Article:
Eulogy for Robert (Bob) Gordon July 1,2001

I first met Bob in 1973 at an AMS meeting when we were considering him for a position at Temple. His talk in abstract algebra was not my kind of mathematics, but I could check out his style and delivery. We were fortunate to hire him and I was particularly pleased to have him as a colleague and friend, although I doubted we'd ever have much in common mathematically. As the years went by, Bob became more categorical, especially through his work with Ed Green, so there was a glimmer of hope.

Bob and Muriel moved here to the farm, which meant a great deal to Bob. I remember in particular his pleasure when he rebuilt the old barn to a modern design. One of his collaborators, John Power of Edinburgh, regrets being unable to be here today, but writes about visiting Bob at Temple: `He (Bob) sometimes drove me from Temple to his home, and it was amazing to see the transformation in him as he approached his home; it seemed that the weight of the world slipped off him.' Another time, Power was staying here at the farm in July when a truckload of wood for his stove for the coming winter was delivered. It soon became clear that John would get no concentration on mathematics from Bob until the wood had been stacked. Several days later, the wood was stacked, Bob was happy and raring to go on mathematics, and John had heat exhaustion.

As for myself, at a party here at the farm. I happened to wander into Bob's office and noticed a paper he was working on with some big complicated diagrams. One in particular caught my eye ... staring at it further and discussing it with Bob, I realized essentially the same diagram appeared in my own earlier work. Contact at last! By then I had moved to North Carolina but returned to Pennsylvania in the summers. For a couple of summers, Bob and I would meet at Temple?s Ambler campus weekly and try to share our points of view. We had an empty classroom with plenty of blackboards and would take turns jumping up or pacing back and forth to work out some point. One time we were stumped enough that we both sat still for a while ... the lights went out! We discovered Temple saved on electricity by using a motion detector to turn lights on and off. We had to keep moving! That diagrammatic work of Bob's was involved in his collaboration with Power and Ross Street of Sydney. Street writes: they started what turned out to be a huge project which would never have reached completion without Bob?s original contribution, attention to detail, and organization of the typing. Their joint Memoir on tri-categories has received a lot of attention. I dabble in mathematical physics and was very happy when I discovered and let Bob know that the memoir was being quoted in math physics papers.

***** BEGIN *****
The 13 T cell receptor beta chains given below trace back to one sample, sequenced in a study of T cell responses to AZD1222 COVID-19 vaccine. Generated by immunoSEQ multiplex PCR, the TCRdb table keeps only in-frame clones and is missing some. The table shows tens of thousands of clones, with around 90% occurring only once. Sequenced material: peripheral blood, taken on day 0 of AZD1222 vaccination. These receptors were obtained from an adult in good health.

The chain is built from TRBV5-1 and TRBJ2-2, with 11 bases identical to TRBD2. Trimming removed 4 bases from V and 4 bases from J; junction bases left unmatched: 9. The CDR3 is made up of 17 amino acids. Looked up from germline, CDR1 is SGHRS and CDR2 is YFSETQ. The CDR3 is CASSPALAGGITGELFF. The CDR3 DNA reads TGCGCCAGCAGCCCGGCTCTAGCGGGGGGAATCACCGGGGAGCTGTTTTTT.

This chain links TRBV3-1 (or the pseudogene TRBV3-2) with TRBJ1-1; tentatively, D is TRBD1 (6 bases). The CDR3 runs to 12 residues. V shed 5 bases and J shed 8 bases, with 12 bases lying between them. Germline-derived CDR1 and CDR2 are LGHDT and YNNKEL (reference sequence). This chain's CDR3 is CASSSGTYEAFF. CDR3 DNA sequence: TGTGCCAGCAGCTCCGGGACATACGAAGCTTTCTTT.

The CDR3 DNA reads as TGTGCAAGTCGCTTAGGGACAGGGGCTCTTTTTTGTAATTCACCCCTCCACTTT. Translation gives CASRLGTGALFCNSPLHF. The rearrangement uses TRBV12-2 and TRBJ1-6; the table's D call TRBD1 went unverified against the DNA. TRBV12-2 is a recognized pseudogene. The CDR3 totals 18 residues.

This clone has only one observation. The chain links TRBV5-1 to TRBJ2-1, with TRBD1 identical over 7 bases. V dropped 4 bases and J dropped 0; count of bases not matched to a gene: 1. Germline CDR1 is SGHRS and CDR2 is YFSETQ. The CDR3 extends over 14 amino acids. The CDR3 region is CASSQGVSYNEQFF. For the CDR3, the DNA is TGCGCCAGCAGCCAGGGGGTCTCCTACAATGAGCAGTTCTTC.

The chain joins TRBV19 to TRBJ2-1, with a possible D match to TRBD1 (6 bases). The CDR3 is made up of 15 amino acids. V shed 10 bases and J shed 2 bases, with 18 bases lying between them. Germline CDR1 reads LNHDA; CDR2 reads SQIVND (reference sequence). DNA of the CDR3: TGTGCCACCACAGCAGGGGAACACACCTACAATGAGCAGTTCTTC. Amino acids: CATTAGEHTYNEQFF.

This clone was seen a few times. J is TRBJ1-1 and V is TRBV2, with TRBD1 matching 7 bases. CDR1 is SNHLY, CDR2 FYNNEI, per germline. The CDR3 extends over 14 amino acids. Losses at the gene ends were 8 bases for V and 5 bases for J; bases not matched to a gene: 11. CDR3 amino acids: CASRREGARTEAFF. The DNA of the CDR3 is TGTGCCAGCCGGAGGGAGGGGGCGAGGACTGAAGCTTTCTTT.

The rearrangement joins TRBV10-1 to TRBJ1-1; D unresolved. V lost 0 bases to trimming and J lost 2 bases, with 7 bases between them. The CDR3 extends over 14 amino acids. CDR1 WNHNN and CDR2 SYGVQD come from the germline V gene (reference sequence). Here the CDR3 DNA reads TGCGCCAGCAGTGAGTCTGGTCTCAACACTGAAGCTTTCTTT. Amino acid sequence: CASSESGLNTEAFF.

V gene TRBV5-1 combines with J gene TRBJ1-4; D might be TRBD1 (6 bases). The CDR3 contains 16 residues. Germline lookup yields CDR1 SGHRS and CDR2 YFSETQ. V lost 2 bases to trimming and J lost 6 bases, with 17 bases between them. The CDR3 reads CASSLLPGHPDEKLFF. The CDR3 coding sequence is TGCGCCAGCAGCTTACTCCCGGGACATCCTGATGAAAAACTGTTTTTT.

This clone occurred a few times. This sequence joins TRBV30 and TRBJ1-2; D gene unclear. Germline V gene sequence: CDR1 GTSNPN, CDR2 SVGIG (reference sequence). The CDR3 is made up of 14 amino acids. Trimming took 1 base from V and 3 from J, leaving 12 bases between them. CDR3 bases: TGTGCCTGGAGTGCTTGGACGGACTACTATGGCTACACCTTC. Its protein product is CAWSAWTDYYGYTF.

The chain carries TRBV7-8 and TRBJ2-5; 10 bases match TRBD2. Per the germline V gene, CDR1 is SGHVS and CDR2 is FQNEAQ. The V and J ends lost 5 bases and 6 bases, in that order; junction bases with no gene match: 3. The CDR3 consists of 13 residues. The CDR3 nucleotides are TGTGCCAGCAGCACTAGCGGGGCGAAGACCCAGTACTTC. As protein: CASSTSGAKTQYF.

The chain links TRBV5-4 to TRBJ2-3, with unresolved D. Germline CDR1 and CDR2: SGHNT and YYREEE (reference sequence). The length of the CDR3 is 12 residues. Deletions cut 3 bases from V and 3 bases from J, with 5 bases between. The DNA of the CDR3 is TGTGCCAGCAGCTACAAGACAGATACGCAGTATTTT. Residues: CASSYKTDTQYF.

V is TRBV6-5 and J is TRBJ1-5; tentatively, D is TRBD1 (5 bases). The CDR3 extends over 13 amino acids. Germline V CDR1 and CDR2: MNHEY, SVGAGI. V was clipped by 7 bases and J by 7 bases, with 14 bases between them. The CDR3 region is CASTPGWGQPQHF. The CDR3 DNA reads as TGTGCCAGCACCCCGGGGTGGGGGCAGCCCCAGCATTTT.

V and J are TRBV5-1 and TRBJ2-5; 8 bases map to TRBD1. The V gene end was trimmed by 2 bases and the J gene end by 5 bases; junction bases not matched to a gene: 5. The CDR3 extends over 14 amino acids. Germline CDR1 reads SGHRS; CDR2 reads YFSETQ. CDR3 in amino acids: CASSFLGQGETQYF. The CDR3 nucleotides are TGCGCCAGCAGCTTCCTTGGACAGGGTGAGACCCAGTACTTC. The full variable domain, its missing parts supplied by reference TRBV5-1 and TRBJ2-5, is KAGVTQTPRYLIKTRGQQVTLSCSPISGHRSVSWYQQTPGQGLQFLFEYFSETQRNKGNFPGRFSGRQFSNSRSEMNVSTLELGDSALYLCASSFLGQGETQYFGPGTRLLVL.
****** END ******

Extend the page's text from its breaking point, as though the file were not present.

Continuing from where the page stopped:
Word of Bob's death has gone out worldwide through the category theory mailing list. Expressions of appreciation of Bob have come in, even from some who knew Bob only through his work or third parties. The most moving of course are from those who knew him as more than a mathematician, who knew him as a fine human being. We will miss him.